This plan allows great flexibility for the child. While it is difficult to know the exact tax rates in the future, the high probability is that upper-income persons will continue to pay taxes in the mid 40% range in the future. Children who have substantial inheritance are very likely to be in high tax brackets and will welcome the ability to control their recognized income. Given the current structure with ordinary income tax, alternative income tax and net investment income tax, tax-free accumulation of principal in a 5% unitrust is a huge potential benefit.

Traditional Testamentary Trust

A traditional testamentary trust for children may be subject to federal tax of 43.4% plus state taxes on accumulated income in 2014 over $12,150 (with indexed increases in future years). Compared to the colossal tax burden of the traditional trust, a 5% tax exempt unitrust allows tax free diversification of assets and has the potential to allow children to control all three levels of taxation. This is a far superior income tax planning strategy when compared with the traditional testamentary trust for family. With tax free accumulation within the CRT, the total principal available to earn income during retirement years will be far in excess of the tax-devastated value for a traditional trust.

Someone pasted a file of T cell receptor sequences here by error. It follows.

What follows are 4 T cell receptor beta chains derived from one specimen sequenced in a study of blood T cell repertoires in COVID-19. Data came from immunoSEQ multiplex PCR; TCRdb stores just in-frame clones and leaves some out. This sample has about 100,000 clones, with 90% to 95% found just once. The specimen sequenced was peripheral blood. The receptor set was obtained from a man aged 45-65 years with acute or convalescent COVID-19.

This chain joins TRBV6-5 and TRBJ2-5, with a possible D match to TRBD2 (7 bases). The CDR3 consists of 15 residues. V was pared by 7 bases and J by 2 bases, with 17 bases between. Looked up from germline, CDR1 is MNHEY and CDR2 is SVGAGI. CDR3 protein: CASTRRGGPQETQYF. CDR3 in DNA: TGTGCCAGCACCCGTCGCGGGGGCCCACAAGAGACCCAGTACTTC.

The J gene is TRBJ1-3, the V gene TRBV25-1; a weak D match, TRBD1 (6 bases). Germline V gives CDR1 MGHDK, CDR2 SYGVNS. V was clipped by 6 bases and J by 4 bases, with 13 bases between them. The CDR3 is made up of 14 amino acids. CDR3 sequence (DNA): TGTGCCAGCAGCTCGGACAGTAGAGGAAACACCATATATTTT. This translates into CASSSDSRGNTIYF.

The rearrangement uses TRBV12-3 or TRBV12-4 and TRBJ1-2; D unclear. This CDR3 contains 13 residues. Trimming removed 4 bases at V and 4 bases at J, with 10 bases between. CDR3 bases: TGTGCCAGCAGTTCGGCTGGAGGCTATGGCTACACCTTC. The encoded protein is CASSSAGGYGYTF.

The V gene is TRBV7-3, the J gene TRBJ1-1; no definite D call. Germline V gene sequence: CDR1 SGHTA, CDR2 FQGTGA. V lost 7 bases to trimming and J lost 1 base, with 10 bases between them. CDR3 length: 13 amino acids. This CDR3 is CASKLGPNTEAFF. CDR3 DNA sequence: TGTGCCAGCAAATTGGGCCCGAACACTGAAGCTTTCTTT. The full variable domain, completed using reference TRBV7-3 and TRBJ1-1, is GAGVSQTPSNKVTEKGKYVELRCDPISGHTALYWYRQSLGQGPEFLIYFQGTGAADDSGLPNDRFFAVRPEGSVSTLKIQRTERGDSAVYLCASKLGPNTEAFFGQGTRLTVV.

All upper-income taxpayers will soon clearly understand the importance of future income tax planning. Given the Affordable Care Act and the American Taxpayer Relief Act and the obvious targeting of upper-income persons, all professional advisors – the attorney, the CPA, the certified financial planner, the trust officer and other advisors – will want to understand the best ways to reduce all levels of taxation. A combination of cash and appreciated gifts, the IRA charitable rollover, a charitable remainder trust or a charitable lead trust that flows into charitable remainder trusts for children are powerful income tax planning strategies.

Published July 1, 2014

Previous Articles

Reducing the Medicare Tax – Part II

Reducing the Medicare Tax – Part I

Unprearranged Prearranged Sale

CRT Gift and Estate Taxes